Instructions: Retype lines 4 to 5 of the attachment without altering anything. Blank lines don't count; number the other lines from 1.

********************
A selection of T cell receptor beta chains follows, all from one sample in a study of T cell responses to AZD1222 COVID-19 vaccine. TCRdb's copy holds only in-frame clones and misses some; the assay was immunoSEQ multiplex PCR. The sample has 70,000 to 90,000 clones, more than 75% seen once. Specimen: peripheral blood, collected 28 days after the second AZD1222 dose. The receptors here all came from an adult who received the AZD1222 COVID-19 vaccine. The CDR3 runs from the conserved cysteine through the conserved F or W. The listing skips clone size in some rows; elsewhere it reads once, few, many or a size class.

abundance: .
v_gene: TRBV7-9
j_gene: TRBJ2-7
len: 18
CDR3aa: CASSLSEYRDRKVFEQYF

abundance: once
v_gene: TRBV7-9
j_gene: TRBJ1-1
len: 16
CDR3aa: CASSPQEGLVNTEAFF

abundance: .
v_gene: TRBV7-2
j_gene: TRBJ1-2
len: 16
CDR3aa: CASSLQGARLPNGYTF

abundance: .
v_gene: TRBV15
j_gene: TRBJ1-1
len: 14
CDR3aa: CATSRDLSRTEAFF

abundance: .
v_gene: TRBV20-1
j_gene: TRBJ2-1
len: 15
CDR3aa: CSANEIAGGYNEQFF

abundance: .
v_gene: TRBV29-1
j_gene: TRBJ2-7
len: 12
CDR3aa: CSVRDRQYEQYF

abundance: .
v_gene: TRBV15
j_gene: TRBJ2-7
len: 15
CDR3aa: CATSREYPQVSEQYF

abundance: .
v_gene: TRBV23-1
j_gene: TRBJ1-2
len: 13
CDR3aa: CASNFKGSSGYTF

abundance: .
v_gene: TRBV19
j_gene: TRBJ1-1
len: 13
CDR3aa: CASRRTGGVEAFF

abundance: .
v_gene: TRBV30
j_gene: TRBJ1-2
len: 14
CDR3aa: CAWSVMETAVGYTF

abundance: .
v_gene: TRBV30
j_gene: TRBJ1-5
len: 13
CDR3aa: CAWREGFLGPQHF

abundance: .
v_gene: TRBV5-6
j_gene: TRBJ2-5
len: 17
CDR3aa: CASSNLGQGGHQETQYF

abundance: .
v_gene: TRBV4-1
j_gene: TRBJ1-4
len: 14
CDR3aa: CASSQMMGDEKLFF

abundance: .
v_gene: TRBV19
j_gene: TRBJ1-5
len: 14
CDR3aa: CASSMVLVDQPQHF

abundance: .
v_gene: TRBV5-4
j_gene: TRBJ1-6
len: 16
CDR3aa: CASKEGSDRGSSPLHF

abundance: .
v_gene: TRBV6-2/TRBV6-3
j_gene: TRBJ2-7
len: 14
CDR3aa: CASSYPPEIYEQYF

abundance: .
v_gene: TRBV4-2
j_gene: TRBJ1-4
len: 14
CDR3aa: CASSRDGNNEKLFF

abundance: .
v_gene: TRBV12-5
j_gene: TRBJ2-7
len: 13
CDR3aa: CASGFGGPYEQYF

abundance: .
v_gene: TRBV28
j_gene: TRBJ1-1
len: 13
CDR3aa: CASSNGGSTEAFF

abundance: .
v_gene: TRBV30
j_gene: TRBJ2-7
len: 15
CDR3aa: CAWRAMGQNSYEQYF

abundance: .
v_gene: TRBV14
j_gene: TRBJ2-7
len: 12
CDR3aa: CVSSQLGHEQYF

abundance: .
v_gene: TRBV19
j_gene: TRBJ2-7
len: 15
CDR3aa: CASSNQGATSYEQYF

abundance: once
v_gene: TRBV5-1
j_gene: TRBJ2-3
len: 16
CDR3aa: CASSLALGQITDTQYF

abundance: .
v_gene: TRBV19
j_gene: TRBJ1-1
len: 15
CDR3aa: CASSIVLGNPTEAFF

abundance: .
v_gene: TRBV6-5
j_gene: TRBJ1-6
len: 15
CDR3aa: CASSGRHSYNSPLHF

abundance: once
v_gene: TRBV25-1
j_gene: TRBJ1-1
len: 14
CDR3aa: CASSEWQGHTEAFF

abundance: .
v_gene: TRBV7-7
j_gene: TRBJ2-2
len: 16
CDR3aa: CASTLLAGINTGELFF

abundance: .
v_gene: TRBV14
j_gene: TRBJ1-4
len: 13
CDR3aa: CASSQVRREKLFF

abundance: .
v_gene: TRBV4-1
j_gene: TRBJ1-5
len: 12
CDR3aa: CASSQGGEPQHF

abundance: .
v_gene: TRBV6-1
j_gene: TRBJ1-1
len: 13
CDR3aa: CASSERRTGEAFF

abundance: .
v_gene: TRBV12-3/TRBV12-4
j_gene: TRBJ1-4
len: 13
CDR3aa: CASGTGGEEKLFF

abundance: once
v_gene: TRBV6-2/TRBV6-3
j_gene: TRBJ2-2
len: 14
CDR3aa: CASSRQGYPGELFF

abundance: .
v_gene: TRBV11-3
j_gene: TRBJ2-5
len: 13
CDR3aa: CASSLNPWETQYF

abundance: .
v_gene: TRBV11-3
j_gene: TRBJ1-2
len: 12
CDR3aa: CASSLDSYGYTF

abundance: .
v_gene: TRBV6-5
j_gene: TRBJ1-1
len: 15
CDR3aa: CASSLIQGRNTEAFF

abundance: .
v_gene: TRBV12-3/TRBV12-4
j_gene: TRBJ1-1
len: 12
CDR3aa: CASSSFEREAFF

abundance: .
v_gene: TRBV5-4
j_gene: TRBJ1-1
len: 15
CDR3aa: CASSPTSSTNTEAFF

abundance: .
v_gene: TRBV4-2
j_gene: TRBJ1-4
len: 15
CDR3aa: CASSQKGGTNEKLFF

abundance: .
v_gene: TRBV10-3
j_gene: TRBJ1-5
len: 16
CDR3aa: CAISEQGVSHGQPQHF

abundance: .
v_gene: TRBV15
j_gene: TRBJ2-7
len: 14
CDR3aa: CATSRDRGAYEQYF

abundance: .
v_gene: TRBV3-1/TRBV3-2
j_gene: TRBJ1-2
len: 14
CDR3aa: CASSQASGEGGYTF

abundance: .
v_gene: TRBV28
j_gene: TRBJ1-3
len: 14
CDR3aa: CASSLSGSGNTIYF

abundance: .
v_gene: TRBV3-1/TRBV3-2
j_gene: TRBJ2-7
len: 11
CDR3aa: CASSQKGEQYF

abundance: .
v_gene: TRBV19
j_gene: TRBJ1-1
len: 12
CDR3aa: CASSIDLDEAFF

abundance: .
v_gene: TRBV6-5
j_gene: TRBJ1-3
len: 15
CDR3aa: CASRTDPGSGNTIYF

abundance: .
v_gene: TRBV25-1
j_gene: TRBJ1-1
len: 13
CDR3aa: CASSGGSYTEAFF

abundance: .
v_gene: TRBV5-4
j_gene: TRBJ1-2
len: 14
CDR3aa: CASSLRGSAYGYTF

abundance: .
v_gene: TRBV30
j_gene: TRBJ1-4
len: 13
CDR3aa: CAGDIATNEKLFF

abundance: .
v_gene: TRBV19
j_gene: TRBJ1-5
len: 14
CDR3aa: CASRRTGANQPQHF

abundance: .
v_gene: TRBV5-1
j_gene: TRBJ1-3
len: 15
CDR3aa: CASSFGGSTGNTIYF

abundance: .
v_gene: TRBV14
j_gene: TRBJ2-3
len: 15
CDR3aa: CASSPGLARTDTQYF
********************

j_gene: TRBJ2-7
len: 18